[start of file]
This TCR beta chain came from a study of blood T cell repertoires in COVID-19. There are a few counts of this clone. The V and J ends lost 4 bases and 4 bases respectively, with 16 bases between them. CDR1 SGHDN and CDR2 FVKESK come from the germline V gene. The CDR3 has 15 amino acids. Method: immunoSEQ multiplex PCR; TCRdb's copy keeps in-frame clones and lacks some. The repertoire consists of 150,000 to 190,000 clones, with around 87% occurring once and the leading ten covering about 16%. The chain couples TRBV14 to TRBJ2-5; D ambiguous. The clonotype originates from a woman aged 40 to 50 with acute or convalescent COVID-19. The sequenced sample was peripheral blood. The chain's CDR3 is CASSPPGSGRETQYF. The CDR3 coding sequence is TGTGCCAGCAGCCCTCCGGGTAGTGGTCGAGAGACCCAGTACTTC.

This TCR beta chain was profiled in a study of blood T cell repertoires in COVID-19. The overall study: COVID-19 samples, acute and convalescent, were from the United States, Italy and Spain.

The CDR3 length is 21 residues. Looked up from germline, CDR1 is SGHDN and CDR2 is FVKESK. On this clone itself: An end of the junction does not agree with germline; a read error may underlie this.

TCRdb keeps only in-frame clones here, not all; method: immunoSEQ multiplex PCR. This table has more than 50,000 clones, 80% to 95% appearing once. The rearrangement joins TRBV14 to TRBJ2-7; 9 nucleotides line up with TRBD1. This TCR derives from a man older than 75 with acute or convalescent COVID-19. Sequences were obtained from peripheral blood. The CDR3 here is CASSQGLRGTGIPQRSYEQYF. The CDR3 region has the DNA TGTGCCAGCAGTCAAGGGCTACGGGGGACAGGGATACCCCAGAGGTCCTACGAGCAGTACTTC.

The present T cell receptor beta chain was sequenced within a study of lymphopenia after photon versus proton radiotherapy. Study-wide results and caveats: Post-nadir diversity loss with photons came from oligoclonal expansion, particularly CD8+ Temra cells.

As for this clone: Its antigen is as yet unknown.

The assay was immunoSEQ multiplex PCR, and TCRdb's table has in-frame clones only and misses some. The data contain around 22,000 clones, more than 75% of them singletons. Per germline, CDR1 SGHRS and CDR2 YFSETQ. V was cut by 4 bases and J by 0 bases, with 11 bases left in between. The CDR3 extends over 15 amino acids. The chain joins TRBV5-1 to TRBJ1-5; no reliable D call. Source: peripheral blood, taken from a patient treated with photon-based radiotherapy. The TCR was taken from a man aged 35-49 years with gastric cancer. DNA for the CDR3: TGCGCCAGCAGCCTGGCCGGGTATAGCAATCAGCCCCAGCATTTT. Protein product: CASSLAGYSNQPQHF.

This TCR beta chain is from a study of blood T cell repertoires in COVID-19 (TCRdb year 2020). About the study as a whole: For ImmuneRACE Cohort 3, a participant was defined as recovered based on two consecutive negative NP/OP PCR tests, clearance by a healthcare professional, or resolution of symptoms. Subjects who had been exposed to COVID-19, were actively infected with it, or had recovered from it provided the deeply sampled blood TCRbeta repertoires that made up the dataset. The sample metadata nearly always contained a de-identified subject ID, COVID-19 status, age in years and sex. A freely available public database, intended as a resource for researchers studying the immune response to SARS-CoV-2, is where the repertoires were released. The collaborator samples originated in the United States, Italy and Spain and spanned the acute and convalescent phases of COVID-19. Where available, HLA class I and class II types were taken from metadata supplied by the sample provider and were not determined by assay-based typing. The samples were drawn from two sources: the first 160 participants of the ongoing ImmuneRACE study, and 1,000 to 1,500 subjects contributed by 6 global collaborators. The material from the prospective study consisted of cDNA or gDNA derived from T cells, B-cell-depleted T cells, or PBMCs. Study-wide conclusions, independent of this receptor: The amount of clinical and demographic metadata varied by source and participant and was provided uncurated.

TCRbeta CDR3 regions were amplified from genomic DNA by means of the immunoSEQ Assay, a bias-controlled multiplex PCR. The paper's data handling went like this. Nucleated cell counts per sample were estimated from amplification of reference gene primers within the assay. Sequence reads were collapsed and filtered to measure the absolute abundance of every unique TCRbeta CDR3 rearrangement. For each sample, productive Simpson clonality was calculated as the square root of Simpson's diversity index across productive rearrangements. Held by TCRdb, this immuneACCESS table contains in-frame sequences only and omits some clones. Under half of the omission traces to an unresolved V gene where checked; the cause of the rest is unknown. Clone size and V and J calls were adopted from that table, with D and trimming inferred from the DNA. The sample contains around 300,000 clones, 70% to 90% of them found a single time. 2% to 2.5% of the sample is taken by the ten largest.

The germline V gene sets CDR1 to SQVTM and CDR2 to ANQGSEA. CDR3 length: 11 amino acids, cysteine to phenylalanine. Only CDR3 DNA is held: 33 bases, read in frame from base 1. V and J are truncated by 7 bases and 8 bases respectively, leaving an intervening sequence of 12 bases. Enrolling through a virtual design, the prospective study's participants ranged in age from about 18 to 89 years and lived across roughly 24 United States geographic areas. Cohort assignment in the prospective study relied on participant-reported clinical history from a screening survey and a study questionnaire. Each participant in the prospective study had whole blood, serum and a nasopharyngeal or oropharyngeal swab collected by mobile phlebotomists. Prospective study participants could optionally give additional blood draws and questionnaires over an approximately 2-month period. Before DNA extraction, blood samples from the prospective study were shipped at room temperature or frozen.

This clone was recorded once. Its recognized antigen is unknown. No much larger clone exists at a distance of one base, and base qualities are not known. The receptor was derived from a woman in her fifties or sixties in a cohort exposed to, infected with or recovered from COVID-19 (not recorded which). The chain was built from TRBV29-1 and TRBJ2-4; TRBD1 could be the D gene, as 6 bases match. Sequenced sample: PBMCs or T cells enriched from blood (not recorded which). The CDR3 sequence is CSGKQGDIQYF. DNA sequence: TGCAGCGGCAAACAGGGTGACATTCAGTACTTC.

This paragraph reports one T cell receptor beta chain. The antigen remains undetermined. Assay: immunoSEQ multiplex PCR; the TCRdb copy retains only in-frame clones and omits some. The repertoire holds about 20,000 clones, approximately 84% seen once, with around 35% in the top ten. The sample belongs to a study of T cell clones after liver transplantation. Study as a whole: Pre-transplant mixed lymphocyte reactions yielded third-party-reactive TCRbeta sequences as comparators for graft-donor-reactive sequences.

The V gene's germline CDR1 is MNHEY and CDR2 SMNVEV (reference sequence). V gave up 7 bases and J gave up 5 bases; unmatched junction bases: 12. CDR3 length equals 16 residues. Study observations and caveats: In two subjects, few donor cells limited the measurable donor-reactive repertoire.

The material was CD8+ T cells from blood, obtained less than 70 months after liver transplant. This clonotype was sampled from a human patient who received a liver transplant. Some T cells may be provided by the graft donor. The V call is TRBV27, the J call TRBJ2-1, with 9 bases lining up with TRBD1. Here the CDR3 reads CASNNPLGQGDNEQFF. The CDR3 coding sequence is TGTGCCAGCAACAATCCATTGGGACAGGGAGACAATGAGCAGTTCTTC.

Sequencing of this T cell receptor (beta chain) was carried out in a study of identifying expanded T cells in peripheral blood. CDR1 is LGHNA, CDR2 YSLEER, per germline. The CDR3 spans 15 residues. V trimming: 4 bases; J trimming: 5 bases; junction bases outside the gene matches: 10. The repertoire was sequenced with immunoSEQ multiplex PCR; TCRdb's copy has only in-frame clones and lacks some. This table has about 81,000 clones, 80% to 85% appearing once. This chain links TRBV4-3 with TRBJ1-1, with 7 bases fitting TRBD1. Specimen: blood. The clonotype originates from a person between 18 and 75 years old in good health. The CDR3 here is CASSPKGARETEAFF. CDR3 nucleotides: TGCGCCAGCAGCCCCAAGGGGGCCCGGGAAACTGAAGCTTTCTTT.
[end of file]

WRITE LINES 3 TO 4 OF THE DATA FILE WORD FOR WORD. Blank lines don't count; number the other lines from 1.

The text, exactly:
The CDR3 length is 21 residues. Looked up from germline, CDR1 is SGHDN and CDR2 is FVKESK. On this clone itself: An end of the junction does not agree with germline; a read error may underlie this.

TCRdb keeps only in-frame clones here, not all; method: immunoSEQ multiplex PCR. This table has more than 50,000 clones, 80% to 95% appearing once. The rearrangement joins TRBV14 to TRBJ2-7; 9 nucleotides line up with TRBD1. This TCR derives from a man older than 75 with acute or convalescent COVID-19. Sequences were obtained from peripheral blood. The CDR3 here is CASSQGLRGTGIPQRSYEQYF. The CDR3 region has the DNA TGTGCCAGCAGTCAAGGGCTACGGGGGACAGGGATACCCCAGAGGTCCTACGAGCAGTACTTC.